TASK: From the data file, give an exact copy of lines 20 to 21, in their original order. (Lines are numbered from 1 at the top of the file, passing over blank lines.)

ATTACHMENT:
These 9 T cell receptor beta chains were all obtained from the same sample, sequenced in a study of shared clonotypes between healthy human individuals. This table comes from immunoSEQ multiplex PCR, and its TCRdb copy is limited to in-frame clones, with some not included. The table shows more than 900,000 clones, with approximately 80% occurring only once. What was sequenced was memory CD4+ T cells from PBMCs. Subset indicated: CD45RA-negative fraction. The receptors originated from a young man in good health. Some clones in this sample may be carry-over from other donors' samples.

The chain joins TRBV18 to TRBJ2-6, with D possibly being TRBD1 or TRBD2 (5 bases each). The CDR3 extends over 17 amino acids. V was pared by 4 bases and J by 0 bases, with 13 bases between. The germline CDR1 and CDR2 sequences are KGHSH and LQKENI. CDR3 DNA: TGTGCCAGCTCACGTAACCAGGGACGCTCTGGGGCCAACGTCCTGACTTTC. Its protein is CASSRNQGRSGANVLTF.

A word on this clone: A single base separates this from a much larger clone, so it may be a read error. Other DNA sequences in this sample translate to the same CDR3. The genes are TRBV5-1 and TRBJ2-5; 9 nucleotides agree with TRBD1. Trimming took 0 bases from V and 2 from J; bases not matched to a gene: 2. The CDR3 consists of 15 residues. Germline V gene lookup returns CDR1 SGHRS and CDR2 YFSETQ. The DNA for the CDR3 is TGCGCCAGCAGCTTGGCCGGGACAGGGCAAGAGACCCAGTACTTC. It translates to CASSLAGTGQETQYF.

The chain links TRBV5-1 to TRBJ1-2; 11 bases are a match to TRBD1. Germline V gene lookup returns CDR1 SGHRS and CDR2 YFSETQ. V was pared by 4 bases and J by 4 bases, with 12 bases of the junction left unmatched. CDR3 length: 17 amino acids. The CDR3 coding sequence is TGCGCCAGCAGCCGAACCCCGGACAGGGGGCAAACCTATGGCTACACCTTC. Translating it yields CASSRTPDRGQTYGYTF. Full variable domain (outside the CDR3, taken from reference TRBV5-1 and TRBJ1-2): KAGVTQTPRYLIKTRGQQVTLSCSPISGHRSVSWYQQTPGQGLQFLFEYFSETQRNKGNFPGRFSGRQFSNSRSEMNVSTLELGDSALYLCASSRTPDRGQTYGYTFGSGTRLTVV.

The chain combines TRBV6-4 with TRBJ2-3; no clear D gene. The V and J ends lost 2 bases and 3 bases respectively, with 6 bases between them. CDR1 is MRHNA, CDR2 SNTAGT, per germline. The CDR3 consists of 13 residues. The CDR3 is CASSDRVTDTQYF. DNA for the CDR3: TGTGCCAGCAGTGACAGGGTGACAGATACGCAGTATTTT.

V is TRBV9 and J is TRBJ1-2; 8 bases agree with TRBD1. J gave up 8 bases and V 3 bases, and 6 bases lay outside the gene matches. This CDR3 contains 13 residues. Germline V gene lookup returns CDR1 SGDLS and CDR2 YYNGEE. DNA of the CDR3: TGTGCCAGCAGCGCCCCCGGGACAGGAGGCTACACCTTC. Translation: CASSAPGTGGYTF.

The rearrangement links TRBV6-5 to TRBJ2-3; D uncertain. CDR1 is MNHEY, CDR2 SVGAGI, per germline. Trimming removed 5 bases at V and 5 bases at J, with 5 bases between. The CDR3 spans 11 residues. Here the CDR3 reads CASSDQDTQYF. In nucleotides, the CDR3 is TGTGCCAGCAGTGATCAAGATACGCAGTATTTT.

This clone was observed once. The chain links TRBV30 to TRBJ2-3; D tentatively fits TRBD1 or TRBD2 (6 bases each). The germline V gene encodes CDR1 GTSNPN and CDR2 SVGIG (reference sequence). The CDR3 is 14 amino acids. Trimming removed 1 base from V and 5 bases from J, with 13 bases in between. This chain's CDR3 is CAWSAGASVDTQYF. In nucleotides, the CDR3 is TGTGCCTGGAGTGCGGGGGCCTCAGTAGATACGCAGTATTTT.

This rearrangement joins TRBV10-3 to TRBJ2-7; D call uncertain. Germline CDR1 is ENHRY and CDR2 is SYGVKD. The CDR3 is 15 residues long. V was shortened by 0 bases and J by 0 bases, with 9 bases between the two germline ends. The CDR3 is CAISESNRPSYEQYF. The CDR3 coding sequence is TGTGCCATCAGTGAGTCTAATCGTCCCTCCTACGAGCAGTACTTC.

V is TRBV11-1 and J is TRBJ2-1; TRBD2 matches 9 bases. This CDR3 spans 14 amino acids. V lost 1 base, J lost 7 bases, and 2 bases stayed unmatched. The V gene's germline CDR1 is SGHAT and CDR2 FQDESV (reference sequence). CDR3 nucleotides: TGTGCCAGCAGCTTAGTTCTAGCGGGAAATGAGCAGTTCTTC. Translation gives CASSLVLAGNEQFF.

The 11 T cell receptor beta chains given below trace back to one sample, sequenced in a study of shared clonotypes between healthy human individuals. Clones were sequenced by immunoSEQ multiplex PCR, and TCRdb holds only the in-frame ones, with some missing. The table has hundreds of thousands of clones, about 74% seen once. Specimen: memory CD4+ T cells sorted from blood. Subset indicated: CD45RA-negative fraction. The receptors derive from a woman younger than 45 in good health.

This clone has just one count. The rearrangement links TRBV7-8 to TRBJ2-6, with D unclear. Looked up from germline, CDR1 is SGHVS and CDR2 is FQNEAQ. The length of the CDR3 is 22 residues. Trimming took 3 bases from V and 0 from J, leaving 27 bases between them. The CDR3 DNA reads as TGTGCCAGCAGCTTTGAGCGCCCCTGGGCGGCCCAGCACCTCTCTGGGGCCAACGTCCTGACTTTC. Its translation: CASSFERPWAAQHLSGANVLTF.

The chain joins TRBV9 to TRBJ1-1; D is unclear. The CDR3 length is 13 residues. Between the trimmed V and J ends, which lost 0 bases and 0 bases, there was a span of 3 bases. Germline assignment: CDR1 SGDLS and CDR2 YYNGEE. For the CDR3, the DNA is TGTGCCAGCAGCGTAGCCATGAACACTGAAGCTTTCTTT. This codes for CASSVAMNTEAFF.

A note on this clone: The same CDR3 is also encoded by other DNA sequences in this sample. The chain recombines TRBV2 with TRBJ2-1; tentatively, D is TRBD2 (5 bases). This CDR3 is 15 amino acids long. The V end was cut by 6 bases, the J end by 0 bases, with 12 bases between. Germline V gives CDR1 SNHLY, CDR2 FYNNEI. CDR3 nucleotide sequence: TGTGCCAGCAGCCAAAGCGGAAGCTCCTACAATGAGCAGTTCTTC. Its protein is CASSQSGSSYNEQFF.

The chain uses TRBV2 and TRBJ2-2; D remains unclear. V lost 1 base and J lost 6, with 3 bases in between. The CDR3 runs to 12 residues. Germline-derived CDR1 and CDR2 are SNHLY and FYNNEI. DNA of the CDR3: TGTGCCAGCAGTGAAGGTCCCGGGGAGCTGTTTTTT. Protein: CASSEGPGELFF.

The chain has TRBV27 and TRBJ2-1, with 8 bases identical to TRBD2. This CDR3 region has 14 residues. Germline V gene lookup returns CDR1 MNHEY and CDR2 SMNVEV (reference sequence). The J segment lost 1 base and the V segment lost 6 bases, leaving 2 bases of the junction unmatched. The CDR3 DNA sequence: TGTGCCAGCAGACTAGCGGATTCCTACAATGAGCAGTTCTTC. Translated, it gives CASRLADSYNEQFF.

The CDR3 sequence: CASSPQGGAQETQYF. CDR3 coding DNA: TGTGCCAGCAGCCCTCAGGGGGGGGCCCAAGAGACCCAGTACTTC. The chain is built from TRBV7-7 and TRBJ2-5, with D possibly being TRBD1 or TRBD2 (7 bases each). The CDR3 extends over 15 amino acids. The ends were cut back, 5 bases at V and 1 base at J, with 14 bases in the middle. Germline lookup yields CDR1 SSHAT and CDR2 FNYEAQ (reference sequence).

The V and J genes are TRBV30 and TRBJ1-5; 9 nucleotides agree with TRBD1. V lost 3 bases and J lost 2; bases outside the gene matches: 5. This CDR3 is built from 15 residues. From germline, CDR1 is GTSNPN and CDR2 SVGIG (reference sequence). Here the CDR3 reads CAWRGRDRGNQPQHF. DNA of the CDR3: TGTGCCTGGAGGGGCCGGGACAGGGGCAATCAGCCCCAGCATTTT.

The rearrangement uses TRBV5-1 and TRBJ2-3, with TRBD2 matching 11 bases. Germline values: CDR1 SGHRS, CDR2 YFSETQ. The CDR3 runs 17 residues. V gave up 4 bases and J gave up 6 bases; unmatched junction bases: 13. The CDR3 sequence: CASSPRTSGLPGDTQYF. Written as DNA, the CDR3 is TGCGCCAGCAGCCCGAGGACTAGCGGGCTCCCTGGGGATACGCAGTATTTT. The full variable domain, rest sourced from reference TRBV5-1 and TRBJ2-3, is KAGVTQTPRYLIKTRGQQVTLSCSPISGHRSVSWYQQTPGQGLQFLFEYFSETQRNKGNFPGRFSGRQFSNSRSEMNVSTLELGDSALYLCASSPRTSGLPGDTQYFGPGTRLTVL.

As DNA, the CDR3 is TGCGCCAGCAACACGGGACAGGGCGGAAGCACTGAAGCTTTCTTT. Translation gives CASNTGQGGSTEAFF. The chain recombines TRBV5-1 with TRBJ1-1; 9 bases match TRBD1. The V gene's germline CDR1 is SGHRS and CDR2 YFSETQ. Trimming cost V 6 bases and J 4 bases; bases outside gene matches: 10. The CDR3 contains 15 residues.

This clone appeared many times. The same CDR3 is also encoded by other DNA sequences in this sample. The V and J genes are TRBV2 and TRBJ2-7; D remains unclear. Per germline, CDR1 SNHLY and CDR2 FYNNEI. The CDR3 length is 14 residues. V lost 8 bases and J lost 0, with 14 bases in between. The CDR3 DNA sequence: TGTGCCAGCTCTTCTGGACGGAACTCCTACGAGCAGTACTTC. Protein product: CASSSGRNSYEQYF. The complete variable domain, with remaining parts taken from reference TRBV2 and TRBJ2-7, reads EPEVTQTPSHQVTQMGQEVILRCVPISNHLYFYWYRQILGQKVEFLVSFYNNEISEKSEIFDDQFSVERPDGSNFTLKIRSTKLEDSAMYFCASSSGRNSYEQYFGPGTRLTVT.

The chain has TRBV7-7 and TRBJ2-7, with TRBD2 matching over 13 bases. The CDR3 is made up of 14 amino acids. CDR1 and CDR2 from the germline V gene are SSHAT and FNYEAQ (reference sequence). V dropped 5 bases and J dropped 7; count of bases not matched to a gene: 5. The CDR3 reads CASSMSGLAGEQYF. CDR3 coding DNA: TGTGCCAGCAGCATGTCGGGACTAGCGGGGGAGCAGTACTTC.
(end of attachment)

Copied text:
As DNA, the CDR3 is TGCGCCAGCAACACGGGACAGGGCGGAAGCACTGAAGCTTTCTTT. Translation gives CASNTGQGGSTEAFF. The chain recombines TRBV5-1 with TRBJ1-1; 9 bases match TRBD1. The V gene's germline CDR1 is SGHRS and CDR2 YFSETQ. Trimming cost V 6 bases and J 4 bases; bases outside gene matches: 10. The CDR3 contains 15 residues.

This clone appeared many times. The same CDR3 is also encoded by other DNA sequences in this sample. The V and J genes are TRBV2 and TRBJ2-7; D remains unclear. Per germline, CDR1 SNHLY and CDR2 FYNNEI. The CDR3 length is 14 residues. V lost 8 bases and J lost 0, with 14 bases in between. The CDR3 DNA sequence: TGTGCCAGCTCTTCTGGACGGAACTCCTACGAGCAGTACTTC. Protein product: CASSSGRNSYEQYF. The complete variable domain, with remaining parts taken from reference TRBV2 and TRBJ2-7, reads EPEVTQTPSHQVTQMGQEVILRCVPISNHLYFYWYRQILGQKVEFLVSFYNNEISEKSEIFDDQFSVERPDGSNFTLKIRSTKLEDSAMYFCASSSGRNSYEQYFGPGTRLTVT.